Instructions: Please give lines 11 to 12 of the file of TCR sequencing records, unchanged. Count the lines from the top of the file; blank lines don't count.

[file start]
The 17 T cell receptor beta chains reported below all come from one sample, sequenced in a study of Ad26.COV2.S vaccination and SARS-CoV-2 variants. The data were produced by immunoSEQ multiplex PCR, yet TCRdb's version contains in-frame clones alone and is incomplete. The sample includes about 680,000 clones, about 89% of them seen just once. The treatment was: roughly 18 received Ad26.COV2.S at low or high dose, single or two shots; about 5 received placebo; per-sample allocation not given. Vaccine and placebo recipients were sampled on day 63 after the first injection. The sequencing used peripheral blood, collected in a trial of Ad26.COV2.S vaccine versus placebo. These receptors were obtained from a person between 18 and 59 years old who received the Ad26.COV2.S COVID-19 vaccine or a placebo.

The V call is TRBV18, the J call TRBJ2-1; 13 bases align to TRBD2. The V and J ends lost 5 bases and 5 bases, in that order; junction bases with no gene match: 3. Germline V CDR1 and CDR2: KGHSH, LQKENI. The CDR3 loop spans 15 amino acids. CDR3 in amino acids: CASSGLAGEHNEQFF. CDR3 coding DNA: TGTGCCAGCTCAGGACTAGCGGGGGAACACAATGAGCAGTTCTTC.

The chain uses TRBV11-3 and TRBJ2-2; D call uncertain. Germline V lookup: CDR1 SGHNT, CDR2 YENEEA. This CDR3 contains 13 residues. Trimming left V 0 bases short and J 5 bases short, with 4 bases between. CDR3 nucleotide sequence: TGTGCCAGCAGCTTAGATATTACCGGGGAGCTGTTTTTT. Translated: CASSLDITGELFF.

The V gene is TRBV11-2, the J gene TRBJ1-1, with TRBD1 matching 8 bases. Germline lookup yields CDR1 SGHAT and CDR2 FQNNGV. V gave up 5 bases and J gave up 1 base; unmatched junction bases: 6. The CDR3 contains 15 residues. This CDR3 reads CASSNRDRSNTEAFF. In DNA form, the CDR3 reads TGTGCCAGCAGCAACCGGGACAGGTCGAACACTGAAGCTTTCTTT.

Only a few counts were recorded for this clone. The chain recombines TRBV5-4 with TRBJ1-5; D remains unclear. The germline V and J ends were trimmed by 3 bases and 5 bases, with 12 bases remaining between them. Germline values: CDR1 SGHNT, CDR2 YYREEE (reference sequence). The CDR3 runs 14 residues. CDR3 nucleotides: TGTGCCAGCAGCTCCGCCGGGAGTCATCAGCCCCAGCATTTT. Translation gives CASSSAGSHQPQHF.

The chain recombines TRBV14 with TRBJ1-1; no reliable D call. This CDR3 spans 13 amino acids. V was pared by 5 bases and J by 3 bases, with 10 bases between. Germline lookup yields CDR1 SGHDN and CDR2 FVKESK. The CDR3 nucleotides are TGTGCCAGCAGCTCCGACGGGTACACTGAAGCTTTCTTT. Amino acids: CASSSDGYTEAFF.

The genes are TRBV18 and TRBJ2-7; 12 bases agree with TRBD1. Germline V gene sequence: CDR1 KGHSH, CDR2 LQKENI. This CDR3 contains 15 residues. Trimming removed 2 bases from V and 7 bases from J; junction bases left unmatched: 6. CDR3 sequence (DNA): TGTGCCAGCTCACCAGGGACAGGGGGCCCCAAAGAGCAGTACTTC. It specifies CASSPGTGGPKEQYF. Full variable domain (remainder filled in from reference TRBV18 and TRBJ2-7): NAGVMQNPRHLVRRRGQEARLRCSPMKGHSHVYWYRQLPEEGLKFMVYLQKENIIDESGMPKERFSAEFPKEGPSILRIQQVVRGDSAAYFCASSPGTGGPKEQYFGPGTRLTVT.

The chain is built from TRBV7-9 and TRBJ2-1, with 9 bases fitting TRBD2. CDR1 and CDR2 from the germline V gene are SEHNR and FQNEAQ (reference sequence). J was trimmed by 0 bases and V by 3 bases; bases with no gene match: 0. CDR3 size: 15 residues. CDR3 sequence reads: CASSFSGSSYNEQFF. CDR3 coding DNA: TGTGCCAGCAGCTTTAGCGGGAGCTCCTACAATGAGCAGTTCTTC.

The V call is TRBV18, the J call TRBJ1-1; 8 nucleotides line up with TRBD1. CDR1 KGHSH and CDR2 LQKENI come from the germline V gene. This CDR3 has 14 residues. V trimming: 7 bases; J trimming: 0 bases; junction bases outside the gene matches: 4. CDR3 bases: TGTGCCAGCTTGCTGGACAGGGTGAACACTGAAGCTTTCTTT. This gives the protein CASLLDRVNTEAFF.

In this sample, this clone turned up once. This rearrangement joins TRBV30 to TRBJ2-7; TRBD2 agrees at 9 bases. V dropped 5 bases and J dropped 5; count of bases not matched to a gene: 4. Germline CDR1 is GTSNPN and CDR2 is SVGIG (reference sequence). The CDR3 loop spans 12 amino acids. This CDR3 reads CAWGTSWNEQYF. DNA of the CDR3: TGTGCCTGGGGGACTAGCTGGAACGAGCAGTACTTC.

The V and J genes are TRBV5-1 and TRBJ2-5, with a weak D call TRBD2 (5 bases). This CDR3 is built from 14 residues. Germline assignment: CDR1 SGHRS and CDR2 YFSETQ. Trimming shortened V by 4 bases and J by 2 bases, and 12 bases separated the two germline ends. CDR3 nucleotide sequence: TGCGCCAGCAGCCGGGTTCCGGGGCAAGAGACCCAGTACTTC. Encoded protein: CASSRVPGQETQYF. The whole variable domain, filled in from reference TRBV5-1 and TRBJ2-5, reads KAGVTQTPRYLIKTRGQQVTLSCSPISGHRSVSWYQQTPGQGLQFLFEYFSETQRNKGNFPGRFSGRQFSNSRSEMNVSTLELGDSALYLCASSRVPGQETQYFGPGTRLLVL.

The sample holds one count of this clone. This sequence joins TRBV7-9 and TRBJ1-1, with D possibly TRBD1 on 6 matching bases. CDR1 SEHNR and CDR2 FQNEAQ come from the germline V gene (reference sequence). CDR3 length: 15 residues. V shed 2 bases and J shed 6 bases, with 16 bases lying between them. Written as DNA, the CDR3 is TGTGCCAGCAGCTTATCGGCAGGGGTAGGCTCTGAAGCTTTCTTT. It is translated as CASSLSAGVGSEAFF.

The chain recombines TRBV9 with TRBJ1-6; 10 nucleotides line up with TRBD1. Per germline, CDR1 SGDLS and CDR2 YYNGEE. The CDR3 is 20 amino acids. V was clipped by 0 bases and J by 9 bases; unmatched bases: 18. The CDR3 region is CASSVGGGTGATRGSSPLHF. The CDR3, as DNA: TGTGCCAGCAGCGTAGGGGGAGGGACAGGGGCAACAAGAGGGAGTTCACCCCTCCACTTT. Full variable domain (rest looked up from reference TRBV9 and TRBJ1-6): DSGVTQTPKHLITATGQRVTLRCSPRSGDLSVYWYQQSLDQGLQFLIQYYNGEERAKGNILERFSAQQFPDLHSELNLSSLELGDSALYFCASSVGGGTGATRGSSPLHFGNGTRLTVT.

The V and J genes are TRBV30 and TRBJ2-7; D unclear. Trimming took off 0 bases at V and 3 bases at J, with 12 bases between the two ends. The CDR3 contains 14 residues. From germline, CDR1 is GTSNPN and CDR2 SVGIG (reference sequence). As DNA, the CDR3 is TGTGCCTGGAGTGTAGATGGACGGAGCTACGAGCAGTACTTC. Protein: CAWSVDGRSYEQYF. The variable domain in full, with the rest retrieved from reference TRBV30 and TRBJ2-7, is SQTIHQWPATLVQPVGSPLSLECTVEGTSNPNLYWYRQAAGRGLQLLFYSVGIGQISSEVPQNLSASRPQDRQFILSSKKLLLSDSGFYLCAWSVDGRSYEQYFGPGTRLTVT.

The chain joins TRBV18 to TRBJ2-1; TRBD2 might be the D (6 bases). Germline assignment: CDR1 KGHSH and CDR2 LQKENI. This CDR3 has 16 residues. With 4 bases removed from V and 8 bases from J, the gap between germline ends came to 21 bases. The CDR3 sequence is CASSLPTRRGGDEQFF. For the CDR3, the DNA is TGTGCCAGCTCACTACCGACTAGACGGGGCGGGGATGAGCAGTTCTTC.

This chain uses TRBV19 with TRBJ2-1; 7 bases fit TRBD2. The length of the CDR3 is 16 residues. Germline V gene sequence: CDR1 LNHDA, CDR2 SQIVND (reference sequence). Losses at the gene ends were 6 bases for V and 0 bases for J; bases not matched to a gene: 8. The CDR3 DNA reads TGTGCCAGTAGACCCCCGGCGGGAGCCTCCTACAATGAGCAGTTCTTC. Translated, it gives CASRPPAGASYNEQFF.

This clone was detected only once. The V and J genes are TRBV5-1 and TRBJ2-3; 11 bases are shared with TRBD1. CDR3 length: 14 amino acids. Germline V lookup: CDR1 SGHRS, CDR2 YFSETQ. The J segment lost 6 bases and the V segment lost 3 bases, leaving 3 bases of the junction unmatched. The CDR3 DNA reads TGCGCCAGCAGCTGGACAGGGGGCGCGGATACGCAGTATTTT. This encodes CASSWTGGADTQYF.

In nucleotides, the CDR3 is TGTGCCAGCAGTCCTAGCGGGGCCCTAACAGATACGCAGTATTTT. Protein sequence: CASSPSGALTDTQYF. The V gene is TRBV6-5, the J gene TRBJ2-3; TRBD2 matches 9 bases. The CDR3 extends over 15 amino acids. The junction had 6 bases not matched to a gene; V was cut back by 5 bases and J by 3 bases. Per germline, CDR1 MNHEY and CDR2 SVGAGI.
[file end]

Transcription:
The V and J genes are TRBV5-1 and TRBJ2-5, with a weak D call TRBD2 (5 bases). This CDR3 is built from 14 residues. Germline assignment: CDR1 SGHRS and CDR2 YFSETQ. Trimming shortened V by 4 bases and J by 2 bases, and 12 bases separated the two germline ends. CDR3 nucleotide sequence: TGCGCCAGCAGCCGGGTTCCGGGGCAAGAGACCCAGTACTTC. Encoded protein: CASSRVPGQETQYF. The whole variable domain, filled in from reference TRBV5-1 and TRBJ2-5, reads KAGVTQTPRYLIKTRGQQVTLSCSPISGHRSVSWYQQTPGQGLQFLFEYFSETQRNKGNFPGRFSGRQFSNSRSEMNVSTLELGDSALYLCASSRVPGQETQYFGPGTRLLVL.

The sample holds one count of this clone. This sequence joins TRBV7-9 and TRBJ1-1, with D possibly TRBD1 on 6 matching bases. CDR1 SEHNR and CDR2 FQNEAQ come from the germline V gene (reference sequence). CDR3 length: 15 residues. V shed 2 bases and J shed 6 bases, with 16 bases lying between them. Written as DNA, the CDR3 is TGTGCCAGCAGCTTATCGGCAGGGGTAGGCTCTGAAGCTTTCTTT. It is translated as CASSLSAGVGSEAFF.